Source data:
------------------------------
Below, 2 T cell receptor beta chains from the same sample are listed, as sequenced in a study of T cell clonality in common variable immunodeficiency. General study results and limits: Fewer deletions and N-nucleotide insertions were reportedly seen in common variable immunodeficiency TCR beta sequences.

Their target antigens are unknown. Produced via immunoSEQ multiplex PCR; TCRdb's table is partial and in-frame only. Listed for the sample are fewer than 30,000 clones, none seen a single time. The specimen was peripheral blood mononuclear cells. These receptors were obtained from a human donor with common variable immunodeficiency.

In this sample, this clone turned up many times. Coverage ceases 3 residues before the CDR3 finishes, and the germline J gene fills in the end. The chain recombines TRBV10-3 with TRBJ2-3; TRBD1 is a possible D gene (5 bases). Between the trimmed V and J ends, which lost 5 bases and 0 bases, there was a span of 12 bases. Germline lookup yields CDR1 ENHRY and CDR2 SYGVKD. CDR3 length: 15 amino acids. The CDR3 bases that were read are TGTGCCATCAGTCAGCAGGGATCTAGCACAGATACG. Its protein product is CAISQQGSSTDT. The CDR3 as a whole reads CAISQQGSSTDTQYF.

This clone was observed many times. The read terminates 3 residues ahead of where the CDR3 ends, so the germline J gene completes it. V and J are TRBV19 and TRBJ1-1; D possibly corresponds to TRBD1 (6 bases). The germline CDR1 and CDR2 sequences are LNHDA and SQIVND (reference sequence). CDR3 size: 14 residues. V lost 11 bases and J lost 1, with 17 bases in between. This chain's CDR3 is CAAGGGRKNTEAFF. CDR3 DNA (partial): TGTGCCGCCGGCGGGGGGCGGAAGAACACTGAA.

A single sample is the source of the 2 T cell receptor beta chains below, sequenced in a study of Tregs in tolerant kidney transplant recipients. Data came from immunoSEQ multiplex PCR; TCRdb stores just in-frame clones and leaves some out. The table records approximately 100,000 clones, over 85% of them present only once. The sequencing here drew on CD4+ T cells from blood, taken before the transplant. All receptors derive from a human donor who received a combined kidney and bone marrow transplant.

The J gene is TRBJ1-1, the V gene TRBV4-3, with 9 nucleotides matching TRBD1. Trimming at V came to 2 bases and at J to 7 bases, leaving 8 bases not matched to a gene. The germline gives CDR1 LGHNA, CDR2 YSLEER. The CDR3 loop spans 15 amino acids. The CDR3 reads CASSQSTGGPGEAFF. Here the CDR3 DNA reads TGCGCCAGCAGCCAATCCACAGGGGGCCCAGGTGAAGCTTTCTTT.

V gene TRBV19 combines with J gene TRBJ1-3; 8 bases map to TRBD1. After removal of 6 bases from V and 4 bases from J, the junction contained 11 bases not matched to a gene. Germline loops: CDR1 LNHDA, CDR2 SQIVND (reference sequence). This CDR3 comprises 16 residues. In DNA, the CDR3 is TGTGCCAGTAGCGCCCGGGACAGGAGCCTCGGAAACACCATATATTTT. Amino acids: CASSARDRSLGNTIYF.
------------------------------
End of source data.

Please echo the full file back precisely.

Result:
Below, 2 T cell receptor beta chains from the same sample are listed, as sequenced in a study of T cell clonality in common variable immunodeficiency. General study results and limits: Fewer deletions and N-nucleotide insertions were reportedly seen in common variable immunodeficiency TCR beta sequences.

Their target antigens are unknown. Produced via immunoSEQ multiplex PCR; TCRdb's table is partial and in-frame only. Listed for the sample are fewer than 30,000 clones, none seen a single time. The specimen was peripheral blood mononuclear cells. These receptors were obtained from a human donor with common variable immunodeficiency.

In this sample, this clone turned up many times. Coverage ceases 3 residues before the CDR3 finishes, and the germline J gene fills in the end. The chain recombines TRBV10-3 with TRBJ2-3; TRBD1 is a possible D gene (5 bases). Between the trimmed V and J ends, which lost 5 bases and 0 bases, there was a span of 12 bases. Germline lookup yields CDR1 ENHRY and CDR2 SYGVKD. CDR3 length: 15 amino acids. The CDR3 bases that were read are TGTGCCATCAGTCAGCAGGGATCTAGCACAGATACG. Its protein product is CAISQQGSSTDT. The CDR3 as a whole reads CAISQQGSSTDTQYF.

This clone was observed many times. The read terminates 3 residues ahead of where the CDR3 ends, so the germline J gene completes it. V and J are TRBV19 and TRBJ1-1; D possibly corresponds to TRBD1 (6 bases). The germline CDR1 and CDR2 sequences are LNHDA and SQIVND (reference sequence). CDR3 size: 14 residues. V lost 11 bases and J lost 1, with 17 bases in between. This chain's CDR3 is CAAGGGRKNTEAFF. CDR3 DNA (partial): TGTGCCGCCGGCGGGGGGCGGAAGAACACTGAA.

A single sample is the source of the 2 T cell receptor beta chains below, sequenced in a study of Tregs in tolerant kidney transplant recipients. Data came from immunoSEQ multiplex PCR; TCRdb stores just in-frame clones and leaves some out. The table records approximately 100,000 clones, over 85% of them present only once. The sequencing here drew on CD4+ T cells from blood, taken before the transplant. All receptors derive from a human donor who received a combined kidney and bone marrow transplant.

The J gene is TRBJ1-1, the V gene TRBV4-3, with 9 nucleotides matching TRBD1. Trimming at V came to 2 bases and at J to 7 bases, leaving 8 bases not matched to a gene. The germline gives CDR1 LGHNA, CDR2 YSLEER. The CDR3 loop spans 15 amino acids. The CDR3 reads CASSQSTGGPGEAFF. Here the CDR3 DNA reads TGCGCCAGCAGCCAATCCACAGGGGGCCCAGGTGAAGCTTTCTTT.

V gene TRBV19 combines with J gene TRBJ1-3; 8 bases map to TRBD1. After removal of 6 bases from V and 4 bases from J, the junction contained 11 bases not matched to a gene. Germline loops: CDR1 LNHDA, CDR2 SQIVND (reference sequence). This CDR3 comprises 16 residues. In DNA, the CDR3 is TGTGCCAGTAGCGCCCGGGACAGGAGCCTCGGAAACACCATATATTTT. Amino acids: CASSARDRSLGNTIYF.